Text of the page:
more people recognize that this is a threat not just against the United States
but against all civilized nations. And I am very pleased that in the four weeks
we have been working on this, the coalition has come together with expressions
Some nations can only give expressions of support. Others want to commit their
armed forces to the military part of the campaign. All are contributing with
respect to going after financial institutions that provide access to funds for
terrorists, and so many are contributing to intelligence sharing. So every member
of the coalition has a role to play. Sometimes, it is a very active role, including
military contributions. Other times, it is support within international bodies.
QUESTION: Mr. Boucher was hard pressed at a news conference yesterday to come
up with an example of support that has been given the United States from Arab
or Muslim nations since these military attacks. Can you name some countries
this morning, which have publicly stated or at least privately stated to you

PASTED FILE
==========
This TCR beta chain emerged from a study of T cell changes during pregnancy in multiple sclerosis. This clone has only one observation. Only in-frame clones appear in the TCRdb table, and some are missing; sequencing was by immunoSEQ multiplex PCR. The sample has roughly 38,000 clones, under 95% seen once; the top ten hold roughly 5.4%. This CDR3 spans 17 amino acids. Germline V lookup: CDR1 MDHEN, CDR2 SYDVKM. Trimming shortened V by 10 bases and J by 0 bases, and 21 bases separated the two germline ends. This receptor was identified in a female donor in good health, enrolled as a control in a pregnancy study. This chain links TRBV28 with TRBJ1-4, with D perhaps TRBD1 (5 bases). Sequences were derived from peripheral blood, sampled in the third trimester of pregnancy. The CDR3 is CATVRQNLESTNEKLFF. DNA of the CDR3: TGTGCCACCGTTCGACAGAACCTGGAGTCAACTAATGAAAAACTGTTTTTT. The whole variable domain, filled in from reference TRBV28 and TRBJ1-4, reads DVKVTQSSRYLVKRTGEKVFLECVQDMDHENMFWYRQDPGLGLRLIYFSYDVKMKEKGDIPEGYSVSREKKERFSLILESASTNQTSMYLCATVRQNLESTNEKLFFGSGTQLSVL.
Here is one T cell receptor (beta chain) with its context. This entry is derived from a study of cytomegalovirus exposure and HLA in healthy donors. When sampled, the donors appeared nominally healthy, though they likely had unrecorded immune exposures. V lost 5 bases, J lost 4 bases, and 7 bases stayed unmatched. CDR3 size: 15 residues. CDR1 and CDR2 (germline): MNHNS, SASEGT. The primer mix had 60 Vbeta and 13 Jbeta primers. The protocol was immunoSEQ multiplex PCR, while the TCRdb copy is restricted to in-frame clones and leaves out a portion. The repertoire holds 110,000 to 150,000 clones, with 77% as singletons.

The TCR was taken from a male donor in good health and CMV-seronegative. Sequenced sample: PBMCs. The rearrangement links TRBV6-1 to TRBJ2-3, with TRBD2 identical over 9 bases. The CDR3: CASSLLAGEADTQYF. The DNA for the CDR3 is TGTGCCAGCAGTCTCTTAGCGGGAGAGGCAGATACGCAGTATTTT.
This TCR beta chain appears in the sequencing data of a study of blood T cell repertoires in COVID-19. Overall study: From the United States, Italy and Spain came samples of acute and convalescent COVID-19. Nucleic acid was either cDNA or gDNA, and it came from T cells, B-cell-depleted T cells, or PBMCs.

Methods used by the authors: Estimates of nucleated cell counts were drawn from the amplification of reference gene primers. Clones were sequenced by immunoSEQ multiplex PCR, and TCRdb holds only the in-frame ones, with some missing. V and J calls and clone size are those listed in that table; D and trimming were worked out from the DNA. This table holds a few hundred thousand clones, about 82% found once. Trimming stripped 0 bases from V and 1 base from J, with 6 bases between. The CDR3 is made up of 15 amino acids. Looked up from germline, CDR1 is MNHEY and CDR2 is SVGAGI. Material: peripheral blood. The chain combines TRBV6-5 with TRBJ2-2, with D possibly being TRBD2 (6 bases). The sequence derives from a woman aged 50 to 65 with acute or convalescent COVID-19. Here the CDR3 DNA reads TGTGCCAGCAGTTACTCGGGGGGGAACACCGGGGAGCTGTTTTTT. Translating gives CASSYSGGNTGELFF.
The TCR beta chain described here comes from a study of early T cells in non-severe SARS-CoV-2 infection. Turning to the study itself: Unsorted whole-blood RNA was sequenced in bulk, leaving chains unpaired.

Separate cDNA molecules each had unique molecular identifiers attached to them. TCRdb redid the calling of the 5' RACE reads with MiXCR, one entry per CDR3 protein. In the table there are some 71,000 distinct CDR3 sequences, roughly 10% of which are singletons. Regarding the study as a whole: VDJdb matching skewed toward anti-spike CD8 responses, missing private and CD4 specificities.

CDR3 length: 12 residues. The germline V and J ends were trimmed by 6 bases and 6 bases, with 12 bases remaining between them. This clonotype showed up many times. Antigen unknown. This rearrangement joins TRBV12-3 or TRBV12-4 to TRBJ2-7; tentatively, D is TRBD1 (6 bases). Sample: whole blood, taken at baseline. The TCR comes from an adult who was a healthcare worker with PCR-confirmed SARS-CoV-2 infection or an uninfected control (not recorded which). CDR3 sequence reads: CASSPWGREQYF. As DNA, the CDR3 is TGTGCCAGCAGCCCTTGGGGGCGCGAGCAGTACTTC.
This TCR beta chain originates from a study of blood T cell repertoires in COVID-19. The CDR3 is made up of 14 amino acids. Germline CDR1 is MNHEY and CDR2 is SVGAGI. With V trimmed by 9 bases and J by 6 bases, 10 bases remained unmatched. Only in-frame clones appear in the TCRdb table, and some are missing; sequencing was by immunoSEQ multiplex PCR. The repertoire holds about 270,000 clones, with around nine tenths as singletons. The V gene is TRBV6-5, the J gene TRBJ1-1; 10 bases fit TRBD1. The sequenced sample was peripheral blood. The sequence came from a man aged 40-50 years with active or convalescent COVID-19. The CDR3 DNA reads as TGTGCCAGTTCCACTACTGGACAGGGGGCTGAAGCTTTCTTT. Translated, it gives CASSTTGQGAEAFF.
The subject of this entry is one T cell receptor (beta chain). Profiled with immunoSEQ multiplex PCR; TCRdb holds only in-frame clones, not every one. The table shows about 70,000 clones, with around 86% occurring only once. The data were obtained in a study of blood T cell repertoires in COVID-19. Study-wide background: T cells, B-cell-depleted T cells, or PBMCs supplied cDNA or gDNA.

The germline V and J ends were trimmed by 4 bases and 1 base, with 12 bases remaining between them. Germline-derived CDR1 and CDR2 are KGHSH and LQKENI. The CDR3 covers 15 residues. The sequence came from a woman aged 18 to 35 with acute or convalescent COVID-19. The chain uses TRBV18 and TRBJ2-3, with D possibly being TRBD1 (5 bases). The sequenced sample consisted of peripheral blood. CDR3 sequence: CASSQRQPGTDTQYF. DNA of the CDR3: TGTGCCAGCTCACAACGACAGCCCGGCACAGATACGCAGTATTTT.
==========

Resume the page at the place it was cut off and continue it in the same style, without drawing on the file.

their support for this ongoing campaign?
SECRETARY POWELL: President Hosni Mubarak stated his support for it yesterday,
and support is manifested in many ways. Many of the countries in the region
have provided us over-flight, have provided us access to facilities and bases.
So I think that's very, very important and that is certainly a sign of their
QUESTION: You will be traveling to India and Pakistan next week, and some Pakistani
officials have expressed some concern about a long campaign. What kinds of reassurances
does Pakistan need right now to ensure the stability of its government?
SECRETARY POWELL: I think the government is quite stable. President Musharraf
made a very bold and courageous decision to join the coalition and to work against
terrorism. He has paid something of a political price. There are demonstrations